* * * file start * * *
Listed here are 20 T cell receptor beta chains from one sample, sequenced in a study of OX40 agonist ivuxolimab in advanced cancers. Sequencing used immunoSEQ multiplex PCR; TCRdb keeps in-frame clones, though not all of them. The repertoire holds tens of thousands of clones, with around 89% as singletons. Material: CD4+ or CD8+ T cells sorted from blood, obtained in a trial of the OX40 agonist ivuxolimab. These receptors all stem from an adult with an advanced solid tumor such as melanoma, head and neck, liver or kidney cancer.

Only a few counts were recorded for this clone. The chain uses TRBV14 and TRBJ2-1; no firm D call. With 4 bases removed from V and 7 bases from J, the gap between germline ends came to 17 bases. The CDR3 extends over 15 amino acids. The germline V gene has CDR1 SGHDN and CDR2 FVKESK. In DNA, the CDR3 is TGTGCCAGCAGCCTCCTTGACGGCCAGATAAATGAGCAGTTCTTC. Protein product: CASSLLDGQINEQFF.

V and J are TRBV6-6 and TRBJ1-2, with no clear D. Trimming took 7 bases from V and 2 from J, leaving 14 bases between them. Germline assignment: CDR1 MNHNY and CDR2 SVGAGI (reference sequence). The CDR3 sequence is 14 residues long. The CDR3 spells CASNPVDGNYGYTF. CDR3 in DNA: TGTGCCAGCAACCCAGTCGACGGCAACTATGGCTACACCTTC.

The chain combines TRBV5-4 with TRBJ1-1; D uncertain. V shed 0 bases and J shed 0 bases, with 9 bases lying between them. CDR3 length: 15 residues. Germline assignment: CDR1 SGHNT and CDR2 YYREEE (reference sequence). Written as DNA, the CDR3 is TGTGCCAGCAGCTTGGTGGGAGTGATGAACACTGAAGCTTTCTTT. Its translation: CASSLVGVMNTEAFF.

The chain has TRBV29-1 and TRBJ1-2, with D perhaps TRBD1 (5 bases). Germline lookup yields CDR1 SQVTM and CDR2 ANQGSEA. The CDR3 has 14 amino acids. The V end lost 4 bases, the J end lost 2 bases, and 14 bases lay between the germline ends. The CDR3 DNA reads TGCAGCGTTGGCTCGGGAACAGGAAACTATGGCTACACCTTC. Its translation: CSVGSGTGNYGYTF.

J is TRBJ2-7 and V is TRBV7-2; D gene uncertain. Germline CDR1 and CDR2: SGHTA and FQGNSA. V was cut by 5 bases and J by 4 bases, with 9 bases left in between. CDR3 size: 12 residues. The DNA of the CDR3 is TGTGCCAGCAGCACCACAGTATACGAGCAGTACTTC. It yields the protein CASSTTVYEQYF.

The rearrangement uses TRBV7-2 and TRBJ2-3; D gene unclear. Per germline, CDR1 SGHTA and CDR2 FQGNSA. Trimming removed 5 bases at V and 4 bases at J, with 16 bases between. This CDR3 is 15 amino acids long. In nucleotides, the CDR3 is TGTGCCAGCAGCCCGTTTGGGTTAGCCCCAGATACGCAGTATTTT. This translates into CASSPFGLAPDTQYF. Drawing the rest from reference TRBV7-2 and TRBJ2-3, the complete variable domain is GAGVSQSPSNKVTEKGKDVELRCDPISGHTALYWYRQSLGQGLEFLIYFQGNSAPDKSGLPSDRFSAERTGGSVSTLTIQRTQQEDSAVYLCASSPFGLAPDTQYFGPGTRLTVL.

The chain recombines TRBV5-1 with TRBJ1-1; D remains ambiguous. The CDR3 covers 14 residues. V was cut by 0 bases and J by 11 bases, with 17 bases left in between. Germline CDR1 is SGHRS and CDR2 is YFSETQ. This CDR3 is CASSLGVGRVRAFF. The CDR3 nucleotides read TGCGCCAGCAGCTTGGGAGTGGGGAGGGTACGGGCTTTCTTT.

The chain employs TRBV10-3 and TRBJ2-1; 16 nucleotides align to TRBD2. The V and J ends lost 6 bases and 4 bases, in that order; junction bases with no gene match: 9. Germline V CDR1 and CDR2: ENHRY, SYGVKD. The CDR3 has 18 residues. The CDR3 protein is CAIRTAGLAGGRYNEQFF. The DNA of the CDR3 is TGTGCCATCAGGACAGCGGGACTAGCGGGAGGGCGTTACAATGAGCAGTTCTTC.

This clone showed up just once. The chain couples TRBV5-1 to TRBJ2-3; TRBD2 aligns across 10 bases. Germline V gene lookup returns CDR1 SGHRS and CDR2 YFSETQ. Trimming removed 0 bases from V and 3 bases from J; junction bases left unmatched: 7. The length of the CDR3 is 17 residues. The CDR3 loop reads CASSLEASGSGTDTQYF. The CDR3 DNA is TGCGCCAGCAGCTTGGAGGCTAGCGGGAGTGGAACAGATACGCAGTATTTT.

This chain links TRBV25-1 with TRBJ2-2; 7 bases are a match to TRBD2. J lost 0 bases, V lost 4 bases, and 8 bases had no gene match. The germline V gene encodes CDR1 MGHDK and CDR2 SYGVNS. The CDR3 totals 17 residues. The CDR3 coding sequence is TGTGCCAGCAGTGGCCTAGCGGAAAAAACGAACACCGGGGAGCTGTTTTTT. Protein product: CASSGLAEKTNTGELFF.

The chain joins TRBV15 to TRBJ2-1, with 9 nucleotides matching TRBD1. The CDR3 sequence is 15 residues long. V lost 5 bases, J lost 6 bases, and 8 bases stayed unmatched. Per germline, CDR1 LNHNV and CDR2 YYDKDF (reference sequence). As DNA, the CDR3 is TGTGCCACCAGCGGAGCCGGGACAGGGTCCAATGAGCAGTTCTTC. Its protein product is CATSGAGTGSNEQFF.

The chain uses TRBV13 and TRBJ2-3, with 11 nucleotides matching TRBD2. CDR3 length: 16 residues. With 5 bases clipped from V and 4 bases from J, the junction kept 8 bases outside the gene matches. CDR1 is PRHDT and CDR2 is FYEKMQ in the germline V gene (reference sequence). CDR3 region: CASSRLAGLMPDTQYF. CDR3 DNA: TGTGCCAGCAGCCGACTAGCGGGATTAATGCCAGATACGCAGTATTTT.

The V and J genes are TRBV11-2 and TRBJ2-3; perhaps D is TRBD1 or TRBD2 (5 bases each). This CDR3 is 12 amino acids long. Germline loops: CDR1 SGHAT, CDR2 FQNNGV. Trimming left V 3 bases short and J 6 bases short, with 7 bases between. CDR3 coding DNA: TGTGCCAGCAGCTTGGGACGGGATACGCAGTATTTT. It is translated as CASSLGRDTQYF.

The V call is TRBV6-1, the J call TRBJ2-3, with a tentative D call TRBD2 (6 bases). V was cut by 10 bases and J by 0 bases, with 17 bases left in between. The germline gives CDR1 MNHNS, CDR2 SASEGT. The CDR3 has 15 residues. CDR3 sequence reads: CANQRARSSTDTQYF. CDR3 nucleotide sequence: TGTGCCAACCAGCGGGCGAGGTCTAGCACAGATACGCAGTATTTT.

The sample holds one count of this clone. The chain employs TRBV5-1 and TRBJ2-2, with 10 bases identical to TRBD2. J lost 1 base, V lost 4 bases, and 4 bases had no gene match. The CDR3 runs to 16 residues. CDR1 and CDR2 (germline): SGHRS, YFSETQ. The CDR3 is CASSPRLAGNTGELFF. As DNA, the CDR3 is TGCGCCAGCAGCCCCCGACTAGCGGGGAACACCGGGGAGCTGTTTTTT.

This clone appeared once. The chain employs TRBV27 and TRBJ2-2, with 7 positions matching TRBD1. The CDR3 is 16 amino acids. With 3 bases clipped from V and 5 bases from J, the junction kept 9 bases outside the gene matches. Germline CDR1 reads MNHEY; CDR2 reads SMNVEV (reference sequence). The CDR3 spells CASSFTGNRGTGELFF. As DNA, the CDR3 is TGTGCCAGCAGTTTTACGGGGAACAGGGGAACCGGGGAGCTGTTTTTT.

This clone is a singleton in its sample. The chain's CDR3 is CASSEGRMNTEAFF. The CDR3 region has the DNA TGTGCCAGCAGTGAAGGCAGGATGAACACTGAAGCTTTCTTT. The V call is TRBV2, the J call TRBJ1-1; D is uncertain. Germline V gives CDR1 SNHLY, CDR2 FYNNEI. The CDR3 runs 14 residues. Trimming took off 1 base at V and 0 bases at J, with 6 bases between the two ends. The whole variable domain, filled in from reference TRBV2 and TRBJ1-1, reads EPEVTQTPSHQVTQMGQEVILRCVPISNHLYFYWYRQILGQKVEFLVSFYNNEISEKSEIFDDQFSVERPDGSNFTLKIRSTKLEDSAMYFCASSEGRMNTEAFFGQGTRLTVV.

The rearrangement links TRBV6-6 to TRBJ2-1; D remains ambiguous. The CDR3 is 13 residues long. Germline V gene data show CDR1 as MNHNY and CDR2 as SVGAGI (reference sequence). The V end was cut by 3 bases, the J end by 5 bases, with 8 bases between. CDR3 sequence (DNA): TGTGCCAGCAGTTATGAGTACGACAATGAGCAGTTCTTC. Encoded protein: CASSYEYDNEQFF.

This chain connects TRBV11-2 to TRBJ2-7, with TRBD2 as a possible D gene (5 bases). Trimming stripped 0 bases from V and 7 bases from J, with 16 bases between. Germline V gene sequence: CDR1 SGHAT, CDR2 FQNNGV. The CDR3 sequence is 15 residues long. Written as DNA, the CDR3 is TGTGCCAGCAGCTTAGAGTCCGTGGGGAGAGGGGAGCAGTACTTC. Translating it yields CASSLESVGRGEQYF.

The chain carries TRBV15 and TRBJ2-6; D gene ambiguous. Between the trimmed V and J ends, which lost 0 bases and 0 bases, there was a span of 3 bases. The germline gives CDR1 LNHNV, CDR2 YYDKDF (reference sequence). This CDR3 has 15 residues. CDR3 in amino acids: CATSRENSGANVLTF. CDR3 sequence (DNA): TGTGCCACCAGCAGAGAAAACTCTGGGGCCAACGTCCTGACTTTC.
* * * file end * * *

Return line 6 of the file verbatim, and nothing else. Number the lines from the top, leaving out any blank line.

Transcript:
J is TRBJ2-7 and V is TRBV7-2; D gene uncertain. Germline CDR1 and CDR2: SGHTA and FQGNSA. V was cut by 5 bases and J by 4 bases, with 9 bases left in between. CDR3 size: 12 residues. The DNA of the CDR3 is TGTGCCAGCAGCACCACAGTATACGAGCAGTACTTC. It yields the protein CASSTTVYEQYF.